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How to Handle Bullies in Nursing

How to Handle Bullies in Nursing

Marijke Durning | NursingLink

Consequences of Bullying

Bullying creates a toxic workplace, making the general atmosphere hostile as well. It isn’t just detrimental to the nurse who is the victim, but to the rest of the staff as well. Nursing is a team sport, and when one nurse isn’t at the top of her game, the rest of the team can’t deliver optimal care.

For example, a nurse who bullies may be more concerned about finding fault in the target, rather than paying attention to work. And the victim may be so preoccupied about avoiding the bully, that he provides less than ideal patient care.

A coworker who is afraid of drawing attention to herself, for fear of a bully, may not speak up when she has valuable information or insight to share with the team. Some may second-guess themselves for fear of being singled out for making a decision that the bully doesn’t agree with. Other nurses may join the bully’s side because they feel safest that way – better to be the bully than the target, right?

A nursing staff that doesn’t work as a team can’t work effectively. For patients to receive the best care, information has to be exchanged freely among nurses and they have to back each other up.

Individually, bullying can affect both mental and physical health. Mentally, the anxiety and/or depression can become overwhelming. Physically, the stress can cause physical issues such as insomnia, fatigue, headaches, and GI issues.

How to Confront a Bully

Dealing with being bullied may be just as traumatic as being bullied. The very idea of facing the tormentor may make a nurse believe that things are best left as is, for fear of repercussions. “Nurses often feel so powerless after being bullied that they don’t even see confrontation as an option,” Vega says. “They simply resign because they feel they have no choice.” But running away doesn’t end the cycle of violence. All nurses have the right to a safe and supportive work environment.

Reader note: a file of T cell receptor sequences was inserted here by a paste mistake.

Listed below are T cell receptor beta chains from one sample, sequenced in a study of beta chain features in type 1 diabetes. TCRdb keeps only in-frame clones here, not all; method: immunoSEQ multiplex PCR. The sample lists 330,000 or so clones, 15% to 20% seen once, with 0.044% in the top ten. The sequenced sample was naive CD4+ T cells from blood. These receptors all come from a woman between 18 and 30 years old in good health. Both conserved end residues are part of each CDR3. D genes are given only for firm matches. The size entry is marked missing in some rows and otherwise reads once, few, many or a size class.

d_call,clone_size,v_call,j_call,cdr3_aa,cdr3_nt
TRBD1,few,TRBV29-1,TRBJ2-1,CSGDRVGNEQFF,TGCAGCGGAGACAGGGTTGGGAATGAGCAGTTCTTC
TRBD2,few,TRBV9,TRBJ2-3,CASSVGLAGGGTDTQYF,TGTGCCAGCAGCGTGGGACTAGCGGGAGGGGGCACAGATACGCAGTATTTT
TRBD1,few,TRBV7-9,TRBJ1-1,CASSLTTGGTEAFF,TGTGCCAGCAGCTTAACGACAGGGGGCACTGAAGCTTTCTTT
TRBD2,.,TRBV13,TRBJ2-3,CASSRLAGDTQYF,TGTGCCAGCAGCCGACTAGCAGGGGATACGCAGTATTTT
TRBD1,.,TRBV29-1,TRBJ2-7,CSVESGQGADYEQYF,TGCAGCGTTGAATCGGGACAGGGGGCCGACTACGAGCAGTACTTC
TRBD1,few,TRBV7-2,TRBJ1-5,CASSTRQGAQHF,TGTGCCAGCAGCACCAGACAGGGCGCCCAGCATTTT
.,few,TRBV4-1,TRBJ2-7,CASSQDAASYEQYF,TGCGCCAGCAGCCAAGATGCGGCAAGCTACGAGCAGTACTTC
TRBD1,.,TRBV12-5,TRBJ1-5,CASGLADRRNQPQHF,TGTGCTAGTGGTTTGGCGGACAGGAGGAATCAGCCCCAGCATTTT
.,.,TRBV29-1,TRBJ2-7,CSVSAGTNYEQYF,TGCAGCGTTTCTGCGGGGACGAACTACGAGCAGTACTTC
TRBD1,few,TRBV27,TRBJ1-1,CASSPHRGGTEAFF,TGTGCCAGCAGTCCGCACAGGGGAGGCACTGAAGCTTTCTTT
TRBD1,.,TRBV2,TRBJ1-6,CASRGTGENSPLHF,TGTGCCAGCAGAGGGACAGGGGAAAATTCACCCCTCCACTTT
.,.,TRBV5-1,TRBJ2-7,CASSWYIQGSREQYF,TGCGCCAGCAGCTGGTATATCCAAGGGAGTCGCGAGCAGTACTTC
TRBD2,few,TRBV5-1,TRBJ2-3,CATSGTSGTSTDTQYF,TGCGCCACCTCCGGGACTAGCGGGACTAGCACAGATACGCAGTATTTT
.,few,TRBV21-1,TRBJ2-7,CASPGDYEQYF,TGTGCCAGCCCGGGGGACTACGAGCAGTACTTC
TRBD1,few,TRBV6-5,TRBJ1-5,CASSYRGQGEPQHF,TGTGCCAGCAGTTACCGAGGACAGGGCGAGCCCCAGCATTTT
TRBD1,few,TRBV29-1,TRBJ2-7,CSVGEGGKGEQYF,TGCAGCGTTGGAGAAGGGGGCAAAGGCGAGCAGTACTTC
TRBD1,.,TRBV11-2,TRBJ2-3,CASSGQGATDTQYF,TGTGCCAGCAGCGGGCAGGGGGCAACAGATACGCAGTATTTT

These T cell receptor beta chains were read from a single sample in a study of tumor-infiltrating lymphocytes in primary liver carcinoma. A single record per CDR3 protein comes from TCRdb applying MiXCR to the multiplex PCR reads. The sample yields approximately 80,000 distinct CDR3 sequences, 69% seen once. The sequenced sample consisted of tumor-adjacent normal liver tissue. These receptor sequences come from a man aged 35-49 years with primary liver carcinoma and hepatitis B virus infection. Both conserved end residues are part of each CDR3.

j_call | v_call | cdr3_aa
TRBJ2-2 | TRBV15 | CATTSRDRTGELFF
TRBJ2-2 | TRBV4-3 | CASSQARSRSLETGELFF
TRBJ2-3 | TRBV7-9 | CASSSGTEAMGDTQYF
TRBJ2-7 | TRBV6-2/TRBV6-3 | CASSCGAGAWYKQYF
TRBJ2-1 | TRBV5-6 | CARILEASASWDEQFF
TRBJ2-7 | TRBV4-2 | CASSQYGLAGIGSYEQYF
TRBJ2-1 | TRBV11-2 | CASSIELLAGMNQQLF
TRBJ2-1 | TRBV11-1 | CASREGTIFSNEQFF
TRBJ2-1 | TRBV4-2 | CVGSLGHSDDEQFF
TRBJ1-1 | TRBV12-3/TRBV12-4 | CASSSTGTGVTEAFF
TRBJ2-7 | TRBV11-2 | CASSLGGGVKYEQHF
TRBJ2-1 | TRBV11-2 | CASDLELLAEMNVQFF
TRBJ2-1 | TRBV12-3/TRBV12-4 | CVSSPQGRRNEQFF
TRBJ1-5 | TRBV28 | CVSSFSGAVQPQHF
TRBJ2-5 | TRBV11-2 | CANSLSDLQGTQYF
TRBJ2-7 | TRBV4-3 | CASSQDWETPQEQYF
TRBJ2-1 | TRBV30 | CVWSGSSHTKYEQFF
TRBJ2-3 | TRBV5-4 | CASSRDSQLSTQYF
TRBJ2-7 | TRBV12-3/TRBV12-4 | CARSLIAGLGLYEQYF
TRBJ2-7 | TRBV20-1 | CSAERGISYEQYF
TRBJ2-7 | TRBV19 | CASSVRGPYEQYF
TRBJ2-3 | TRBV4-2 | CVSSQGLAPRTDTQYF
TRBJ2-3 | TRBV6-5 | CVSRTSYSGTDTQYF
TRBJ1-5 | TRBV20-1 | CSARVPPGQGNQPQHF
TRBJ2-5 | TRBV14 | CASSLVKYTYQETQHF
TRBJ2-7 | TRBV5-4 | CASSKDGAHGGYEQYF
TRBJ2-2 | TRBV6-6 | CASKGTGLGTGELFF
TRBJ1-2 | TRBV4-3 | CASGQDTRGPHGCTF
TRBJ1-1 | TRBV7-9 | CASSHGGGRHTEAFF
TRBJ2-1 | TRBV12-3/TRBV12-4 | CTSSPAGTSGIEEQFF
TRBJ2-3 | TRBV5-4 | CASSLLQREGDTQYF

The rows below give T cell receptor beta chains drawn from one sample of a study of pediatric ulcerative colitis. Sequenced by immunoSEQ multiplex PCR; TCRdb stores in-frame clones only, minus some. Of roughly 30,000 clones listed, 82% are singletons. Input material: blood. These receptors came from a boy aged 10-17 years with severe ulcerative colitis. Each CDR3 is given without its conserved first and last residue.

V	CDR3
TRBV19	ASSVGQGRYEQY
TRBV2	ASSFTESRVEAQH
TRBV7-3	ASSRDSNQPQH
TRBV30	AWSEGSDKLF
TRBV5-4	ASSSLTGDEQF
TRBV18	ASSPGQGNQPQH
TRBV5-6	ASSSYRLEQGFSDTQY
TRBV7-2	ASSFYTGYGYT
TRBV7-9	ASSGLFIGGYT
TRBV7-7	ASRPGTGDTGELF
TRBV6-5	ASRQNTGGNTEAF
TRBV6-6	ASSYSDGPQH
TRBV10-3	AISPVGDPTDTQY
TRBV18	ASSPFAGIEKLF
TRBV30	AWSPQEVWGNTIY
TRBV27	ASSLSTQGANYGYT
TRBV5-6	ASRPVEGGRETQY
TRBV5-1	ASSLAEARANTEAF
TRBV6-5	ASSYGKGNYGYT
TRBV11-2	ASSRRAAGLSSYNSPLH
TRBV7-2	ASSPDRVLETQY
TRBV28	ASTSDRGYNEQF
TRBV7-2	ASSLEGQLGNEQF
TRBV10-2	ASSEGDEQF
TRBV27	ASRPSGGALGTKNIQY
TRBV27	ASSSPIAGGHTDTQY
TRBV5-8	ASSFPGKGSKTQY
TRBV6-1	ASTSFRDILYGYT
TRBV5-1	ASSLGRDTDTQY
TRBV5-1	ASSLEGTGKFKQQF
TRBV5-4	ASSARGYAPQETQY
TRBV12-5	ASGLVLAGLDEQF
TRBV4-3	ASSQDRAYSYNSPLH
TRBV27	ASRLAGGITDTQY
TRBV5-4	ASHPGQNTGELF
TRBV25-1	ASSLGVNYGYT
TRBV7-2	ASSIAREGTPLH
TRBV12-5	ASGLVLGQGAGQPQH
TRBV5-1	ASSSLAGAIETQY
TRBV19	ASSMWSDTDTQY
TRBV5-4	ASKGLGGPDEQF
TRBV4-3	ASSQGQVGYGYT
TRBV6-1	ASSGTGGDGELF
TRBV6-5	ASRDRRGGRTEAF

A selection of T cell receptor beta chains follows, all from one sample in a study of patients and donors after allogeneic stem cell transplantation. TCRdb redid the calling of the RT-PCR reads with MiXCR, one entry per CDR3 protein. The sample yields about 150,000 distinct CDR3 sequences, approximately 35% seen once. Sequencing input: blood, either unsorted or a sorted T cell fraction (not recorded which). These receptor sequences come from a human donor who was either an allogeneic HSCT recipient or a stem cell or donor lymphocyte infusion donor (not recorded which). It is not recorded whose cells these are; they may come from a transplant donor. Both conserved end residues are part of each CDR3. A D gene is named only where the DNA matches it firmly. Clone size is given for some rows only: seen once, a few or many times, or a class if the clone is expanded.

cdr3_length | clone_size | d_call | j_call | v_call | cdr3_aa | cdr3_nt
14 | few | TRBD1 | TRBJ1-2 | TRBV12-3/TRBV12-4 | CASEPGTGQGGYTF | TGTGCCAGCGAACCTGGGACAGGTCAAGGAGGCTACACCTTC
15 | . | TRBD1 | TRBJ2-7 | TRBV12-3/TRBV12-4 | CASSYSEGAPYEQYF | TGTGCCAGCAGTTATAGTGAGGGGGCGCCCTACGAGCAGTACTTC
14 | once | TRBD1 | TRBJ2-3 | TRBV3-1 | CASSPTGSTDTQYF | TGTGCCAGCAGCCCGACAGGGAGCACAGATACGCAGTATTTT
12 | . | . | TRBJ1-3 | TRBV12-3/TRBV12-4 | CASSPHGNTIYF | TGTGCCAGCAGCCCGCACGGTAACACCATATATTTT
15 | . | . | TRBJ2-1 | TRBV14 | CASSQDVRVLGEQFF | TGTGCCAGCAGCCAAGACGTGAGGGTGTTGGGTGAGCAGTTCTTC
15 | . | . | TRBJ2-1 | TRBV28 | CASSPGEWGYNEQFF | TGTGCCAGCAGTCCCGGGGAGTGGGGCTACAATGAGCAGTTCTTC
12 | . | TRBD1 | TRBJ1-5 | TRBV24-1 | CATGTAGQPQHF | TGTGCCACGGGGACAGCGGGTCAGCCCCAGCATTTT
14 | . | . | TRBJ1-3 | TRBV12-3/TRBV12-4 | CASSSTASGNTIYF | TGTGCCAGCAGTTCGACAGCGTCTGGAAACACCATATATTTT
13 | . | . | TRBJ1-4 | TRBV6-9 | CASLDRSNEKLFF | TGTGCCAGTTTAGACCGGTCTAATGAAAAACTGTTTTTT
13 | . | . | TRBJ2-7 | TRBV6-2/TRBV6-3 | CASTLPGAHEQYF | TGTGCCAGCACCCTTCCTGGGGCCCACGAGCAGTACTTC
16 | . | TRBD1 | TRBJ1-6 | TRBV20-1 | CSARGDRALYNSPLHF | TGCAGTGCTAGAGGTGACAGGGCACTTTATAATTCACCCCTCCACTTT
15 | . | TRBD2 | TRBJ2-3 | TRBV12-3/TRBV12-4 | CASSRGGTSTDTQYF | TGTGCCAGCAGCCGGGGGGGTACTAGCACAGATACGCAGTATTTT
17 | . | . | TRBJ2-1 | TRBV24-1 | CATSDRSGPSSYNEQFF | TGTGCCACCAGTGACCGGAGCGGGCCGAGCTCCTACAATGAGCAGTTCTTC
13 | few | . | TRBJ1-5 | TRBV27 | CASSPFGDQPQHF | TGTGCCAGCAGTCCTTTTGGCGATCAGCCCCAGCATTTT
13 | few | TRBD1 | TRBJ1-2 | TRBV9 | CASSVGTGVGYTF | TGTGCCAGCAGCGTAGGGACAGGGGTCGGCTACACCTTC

The first step to take is to confront the bully and let her know her behavior is unacceptable. However, “confrontation” doesn’t require an aggressive or loud response in front of other people.

Next: Talk in Private >>


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  • Nerdynursebutton_max50

    TheNerdyNurse

    about 3 years ago

    14 comments

    lateral violence is why I began blogging and is a huge barrier to the advancement of the nursing profession

  • Photo_user_blank_big

    mariacstro

    about 3 years ago

    2 comments

    Chaotick, lol. I too experienced this. I loved my job. Nursing is my passion but unfortunately I ended up quitting that job. I couldn't take it anymore. I don't understand ppl. I always welcomed the newbies and helped them adjust. So anyway, I'm pretty ill find something better. ;-)

  • Thefatlady_max50

    ChaoticK

    over 3 years ago

    4 comments

    This is why I don't want to be a nurse anymore. I like my coworkers, for the most part, but there seems to be one out of control b-word in every workplace I've attempted and, for whatever reason, I must have a giant bulls-eye on my back that makes them zero in on me. And the 'nice' coworkers don't want to 'get involved' (maybe happy not to be victim of choice). My sanity just isn't worth it.

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